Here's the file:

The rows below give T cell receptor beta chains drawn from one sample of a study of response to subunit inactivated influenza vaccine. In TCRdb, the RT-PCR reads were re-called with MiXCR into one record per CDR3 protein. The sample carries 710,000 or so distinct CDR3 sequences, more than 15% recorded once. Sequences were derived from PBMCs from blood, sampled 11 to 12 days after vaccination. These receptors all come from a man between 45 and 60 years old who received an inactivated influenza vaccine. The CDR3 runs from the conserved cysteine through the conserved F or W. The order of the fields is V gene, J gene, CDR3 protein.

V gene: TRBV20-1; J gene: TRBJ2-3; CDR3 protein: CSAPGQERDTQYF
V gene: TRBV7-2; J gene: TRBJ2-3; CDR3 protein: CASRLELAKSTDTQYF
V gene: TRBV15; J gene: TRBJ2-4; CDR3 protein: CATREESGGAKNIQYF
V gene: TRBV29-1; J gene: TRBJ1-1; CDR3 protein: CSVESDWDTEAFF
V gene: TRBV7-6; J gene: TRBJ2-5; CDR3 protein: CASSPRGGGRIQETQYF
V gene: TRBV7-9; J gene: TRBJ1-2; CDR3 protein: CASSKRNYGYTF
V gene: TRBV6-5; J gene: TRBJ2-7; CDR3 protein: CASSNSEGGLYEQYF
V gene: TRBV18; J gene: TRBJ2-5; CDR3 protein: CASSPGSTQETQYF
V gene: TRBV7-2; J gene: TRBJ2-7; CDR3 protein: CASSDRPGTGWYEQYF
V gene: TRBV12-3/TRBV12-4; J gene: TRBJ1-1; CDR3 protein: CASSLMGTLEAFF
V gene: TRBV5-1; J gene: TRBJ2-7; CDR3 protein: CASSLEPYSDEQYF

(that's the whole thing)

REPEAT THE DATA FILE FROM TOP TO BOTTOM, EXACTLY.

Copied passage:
The rows below give T cell receptor beta chains drawn from one sample of a study of response to subunit inactivated influenza vaccine. In TCRdb, the RT-PCR reads were re-called with MiXCR into one record per CDR3 protein. The sample carries 710,000 or so distinct CDR3 sequences, more than 15% recorded once. Sequences were derived from PBMCs from blood, sampled 11 to 12 days after vaccination. These receptors all come from a man between 45 and 60 years old who received an inactivated influenza vaccine. The CDR3 runs from the conserved cysteine through the conserved F or W. The order of the fields is V gene, J gene, CDR3 protein.

V gene: TRBV20-1; J gene: TRBJ2-3; CDR3 protein: CSAPGQERDTQYF
V gene: TRBV7-2; J gene: TRBJ2-3; CDR3 protein: CASRLELAKSTDTQYF
V gene: TRBV15; J gene: TRBJ2-4; CDR3 protein: CATREESGGAKNIQYF
V gene: TRBV29-1; J gene: TRBJ1-1; CDR3 protein: CSVESDWDTEAFF
V gene: TRBV7-6; J gene: TRBJ2-5; CDR3 protein: CASSPRGGGRIQETQYF
V gene: TRBV7-9; J gene: TRBJ1-2; CDR3 protein: CASSKRNYGYTF
V gene: TRBV6-5; J gene: TRBJ2-7; CDR3 protein: CASSNSEGGLYEQYF
V gene: TRBV18; J gene: TRBJ2-5; CDR3 protein: CASSPGSTQETQYF
V gene: TRBV7-2; J gene: TRBJ2-7; CDR3 protein: CASSDRPGTGWYEQYF
V gene: TRBV12-3/TRBV12-4; J gene: TRBJ1-1; CDR3 protein: CASSLMGTLEAFF
V gene: TRBV5-1; J gene: TRBJ2-7; CDR3 protein: CASSLEPYSDEQYF